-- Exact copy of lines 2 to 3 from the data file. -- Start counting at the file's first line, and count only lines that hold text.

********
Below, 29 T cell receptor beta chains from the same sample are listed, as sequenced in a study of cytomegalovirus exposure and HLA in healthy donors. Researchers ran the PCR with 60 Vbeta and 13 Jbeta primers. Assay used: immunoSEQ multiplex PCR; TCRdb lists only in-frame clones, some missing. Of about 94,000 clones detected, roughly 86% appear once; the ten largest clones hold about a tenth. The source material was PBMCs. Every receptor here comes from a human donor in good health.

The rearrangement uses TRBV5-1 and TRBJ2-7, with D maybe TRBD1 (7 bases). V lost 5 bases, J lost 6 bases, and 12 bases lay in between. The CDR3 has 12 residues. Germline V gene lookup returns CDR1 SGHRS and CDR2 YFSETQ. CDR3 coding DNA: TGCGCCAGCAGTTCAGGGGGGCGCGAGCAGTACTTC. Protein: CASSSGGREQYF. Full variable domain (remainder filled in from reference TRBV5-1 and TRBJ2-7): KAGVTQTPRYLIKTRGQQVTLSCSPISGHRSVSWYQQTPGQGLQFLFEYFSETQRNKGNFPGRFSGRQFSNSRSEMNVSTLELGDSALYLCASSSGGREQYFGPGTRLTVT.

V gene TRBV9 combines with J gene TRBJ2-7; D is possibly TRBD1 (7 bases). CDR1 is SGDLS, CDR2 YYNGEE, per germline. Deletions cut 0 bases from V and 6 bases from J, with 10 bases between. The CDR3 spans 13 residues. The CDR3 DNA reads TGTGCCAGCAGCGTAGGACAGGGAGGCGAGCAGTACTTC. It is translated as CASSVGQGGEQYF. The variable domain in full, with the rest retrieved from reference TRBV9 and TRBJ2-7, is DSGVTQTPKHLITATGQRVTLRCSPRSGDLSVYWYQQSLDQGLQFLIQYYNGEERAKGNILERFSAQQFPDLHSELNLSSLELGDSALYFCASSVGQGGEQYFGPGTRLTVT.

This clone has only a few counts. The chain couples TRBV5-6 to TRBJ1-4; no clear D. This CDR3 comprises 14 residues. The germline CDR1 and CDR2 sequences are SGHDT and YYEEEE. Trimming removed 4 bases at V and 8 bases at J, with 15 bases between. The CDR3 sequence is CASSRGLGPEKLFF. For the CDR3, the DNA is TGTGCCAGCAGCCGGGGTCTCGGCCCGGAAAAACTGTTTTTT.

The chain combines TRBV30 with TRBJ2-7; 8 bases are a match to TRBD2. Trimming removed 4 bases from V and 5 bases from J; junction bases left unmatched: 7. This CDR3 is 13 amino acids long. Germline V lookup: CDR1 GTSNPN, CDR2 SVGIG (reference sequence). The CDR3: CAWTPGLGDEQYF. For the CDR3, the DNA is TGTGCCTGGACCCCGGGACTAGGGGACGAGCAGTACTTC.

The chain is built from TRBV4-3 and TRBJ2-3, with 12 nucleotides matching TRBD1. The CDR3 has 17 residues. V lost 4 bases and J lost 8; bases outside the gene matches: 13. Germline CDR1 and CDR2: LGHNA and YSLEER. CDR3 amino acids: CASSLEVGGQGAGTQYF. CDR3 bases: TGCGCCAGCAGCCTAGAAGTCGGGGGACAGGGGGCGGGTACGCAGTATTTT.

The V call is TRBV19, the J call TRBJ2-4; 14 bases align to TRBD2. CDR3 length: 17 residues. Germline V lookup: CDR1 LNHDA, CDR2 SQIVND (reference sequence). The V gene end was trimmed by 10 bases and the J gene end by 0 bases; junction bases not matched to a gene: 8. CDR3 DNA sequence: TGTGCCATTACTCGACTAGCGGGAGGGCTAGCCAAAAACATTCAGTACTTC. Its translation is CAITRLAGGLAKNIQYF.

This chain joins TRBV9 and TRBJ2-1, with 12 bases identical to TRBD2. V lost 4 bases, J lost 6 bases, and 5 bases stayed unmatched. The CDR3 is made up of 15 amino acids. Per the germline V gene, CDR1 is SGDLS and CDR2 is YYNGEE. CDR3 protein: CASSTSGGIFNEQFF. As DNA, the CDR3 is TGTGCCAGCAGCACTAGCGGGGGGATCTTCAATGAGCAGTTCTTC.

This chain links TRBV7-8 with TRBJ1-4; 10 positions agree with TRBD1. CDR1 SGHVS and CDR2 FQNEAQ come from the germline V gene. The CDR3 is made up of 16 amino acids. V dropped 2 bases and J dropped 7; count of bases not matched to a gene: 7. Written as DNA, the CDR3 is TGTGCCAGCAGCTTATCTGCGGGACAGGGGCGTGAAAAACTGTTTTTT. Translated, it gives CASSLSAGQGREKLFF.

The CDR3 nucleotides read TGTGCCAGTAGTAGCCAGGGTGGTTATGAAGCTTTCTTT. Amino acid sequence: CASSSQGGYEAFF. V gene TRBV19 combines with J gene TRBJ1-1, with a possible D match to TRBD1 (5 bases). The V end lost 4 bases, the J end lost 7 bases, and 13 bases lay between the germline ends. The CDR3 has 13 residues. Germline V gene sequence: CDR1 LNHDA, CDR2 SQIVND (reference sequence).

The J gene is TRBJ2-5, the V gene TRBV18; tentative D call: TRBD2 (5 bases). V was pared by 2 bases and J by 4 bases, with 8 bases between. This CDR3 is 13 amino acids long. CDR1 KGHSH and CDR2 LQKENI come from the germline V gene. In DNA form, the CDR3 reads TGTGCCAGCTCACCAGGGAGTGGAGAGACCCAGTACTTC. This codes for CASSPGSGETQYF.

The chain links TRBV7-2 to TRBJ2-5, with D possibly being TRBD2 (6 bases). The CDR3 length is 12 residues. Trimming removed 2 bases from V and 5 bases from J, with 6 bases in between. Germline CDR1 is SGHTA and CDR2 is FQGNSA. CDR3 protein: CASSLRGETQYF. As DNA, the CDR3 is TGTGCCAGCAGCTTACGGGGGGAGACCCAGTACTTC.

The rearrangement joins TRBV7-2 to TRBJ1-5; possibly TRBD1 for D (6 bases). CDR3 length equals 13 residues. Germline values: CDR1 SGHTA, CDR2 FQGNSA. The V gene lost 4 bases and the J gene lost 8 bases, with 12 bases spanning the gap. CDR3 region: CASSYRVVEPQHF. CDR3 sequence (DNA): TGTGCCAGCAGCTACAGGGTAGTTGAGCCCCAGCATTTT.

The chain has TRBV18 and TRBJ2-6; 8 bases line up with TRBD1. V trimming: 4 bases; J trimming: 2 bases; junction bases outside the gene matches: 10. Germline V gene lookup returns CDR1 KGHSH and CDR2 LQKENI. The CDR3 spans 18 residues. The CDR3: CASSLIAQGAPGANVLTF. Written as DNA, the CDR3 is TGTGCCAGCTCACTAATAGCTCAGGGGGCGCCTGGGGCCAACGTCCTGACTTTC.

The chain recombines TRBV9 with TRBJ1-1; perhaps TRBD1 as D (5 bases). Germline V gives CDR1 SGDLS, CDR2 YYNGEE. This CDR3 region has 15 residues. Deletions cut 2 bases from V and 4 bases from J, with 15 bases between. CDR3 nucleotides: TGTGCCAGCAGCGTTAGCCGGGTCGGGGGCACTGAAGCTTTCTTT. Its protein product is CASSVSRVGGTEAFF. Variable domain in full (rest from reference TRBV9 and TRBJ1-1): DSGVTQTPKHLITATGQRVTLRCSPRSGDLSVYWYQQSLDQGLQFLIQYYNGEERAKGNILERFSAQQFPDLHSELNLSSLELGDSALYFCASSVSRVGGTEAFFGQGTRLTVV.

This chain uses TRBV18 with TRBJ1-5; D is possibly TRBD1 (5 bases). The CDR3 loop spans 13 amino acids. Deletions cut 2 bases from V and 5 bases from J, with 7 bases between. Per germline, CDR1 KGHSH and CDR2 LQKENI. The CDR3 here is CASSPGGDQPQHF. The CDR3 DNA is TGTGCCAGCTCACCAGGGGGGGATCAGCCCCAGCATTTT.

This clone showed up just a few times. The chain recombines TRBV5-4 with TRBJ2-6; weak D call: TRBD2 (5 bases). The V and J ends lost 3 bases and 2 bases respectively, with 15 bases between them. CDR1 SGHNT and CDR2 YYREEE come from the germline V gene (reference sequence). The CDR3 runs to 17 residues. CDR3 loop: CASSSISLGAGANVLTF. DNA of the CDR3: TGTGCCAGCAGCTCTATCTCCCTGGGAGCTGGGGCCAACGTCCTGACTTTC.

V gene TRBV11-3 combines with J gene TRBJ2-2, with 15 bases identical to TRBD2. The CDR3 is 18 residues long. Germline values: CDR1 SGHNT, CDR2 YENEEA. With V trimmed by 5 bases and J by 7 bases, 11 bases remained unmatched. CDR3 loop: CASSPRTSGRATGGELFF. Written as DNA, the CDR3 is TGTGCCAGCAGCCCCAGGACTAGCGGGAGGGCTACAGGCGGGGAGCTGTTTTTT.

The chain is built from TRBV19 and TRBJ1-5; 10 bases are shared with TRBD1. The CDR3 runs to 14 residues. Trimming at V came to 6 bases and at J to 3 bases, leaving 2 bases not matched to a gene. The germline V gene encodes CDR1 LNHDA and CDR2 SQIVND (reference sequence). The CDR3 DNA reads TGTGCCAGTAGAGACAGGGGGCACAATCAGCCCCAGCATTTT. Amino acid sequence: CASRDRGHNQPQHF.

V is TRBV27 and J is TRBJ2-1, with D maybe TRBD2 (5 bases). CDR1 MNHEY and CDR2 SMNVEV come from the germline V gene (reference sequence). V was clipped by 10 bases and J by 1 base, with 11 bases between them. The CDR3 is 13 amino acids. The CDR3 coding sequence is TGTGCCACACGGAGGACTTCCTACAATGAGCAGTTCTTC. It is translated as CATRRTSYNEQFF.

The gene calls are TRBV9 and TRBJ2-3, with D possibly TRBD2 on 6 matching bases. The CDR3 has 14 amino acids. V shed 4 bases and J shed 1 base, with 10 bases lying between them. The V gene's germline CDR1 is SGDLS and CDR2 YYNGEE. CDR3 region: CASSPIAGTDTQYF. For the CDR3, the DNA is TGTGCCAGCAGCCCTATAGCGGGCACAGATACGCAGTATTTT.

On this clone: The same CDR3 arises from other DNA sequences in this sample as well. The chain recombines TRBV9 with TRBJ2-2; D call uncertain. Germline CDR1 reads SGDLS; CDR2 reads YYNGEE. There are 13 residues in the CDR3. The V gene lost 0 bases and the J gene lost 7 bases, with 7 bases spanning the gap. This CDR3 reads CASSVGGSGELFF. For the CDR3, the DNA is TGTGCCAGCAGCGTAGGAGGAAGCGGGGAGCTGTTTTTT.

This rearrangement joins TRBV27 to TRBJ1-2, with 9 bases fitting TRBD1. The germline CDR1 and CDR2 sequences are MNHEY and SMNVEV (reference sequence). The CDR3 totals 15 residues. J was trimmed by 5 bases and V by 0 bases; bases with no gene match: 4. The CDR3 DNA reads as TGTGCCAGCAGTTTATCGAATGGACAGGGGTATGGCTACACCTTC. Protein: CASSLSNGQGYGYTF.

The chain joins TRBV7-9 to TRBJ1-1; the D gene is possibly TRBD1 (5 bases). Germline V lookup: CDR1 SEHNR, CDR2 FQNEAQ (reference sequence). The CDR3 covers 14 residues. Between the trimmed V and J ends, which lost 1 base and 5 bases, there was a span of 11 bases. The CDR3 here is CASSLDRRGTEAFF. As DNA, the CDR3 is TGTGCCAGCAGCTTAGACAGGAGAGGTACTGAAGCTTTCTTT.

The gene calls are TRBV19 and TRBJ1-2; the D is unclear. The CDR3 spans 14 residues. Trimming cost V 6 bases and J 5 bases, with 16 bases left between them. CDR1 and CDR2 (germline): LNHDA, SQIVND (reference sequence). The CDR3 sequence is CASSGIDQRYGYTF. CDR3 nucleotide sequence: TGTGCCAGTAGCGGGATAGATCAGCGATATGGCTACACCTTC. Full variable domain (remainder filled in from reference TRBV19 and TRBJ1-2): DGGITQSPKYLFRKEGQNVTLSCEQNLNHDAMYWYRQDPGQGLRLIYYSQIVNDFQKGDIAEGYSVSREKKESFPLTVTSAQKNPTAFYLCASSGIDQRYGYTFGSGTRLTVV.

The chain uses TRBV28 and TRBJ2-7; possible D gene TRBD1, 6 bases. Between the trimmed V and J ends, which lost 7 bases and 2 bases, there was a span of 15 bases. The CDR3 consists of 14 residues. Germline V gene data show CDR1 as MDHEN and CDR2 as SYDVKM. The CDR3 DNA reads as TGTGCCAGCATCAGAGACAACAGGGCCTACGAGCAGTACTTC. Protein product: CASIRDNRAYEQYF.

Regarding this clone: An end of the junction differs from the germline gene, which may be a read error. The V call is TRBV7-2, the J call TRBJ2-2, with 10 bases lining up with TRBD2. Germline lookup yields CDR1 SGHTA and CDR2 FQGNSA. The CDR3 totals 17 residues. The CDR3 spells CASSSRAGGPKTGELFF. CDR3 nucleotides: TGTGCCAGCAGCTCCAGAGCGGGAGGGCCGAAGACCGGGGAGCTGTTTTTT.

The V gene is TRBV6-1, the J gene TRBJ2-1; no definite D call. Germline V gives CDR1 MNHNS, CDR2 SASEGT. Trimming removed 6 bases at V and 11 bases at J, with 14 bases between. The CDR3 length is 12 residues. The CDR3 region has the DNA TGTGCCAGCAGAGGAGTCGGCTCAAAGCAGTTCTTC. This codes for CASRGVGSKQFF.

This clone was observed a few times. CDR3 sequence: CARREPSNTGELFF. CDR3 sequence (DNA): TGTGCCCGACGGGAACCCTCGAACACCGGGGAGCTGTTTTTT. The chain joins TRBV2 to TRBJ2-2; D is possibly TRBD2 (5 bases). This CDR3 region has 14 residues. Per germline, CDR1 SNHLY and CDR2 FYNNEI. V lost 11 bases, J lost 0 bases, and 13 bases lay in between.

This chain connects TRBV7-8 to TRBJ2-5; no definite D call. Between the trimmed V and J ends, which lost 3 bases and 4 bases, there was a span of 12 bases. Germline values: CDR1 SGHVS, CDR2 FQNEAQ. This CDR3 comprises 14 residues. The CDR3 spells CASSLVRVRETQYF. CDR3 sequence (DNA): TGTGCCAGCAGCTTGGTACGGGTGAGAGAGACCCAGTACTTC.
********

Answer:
The rearrangement uses TRBV5-1 and TRBJ2-7, with D maybe TRBD1 (7 bases). V lost 5 bases, J lost 6 bases, and 12 bases lay in between. The CDR3 has 12 residues. Germline V gene lookup returns CDR1 SGHRS and CDR2 YFSETQ. CDR3 coding DNA: TGCGCCAGCAGTTCAGGGGGGCGCGAGCAGTACTTC. Protein: CASSSGGREQYF. Full variable domain (remainder filled in from reference TRBV5-1 and TRBJ2-7): KAGVTQTPRYLIKTRGQQVTLSCSPISGHRSVSWYQQTPGQGLQFLFEYFSETQRNKGNFPGRFSGRQFSNSRSEMNVSTLELGDSALYLCASSSGGREQYFGPGTRLTVT.

V gene TRBV9 combines with J gene TRBJ2-7; D is possibly TRBD1 (7 bases). CDR1 is SGDLS, CDR2 YYNGEE, per germline. Deletions cut 0 bases from V and 6 bases from J, with 10 bases between. The CDR3 spans 13 residues. The CDR3 DNA reads TGTGCCAGCAGCGTAGGACAGGGAGGCGAGCAGTACTTC. It is translated as CASSVGQGGEQYF. The variable domain in full, with the rest retrieved from reference TRBV9 and TRBJ2-7, is DSGVTQTPKHLITATGQRVTLRCSPRSGDLSVYWYQQSLDQGLQFLIQYYNGEERAKGNILERFSAQQFPDLHSELNLSSLELGDSALYFCASSVGQGGEQYFGPGTRLTVT.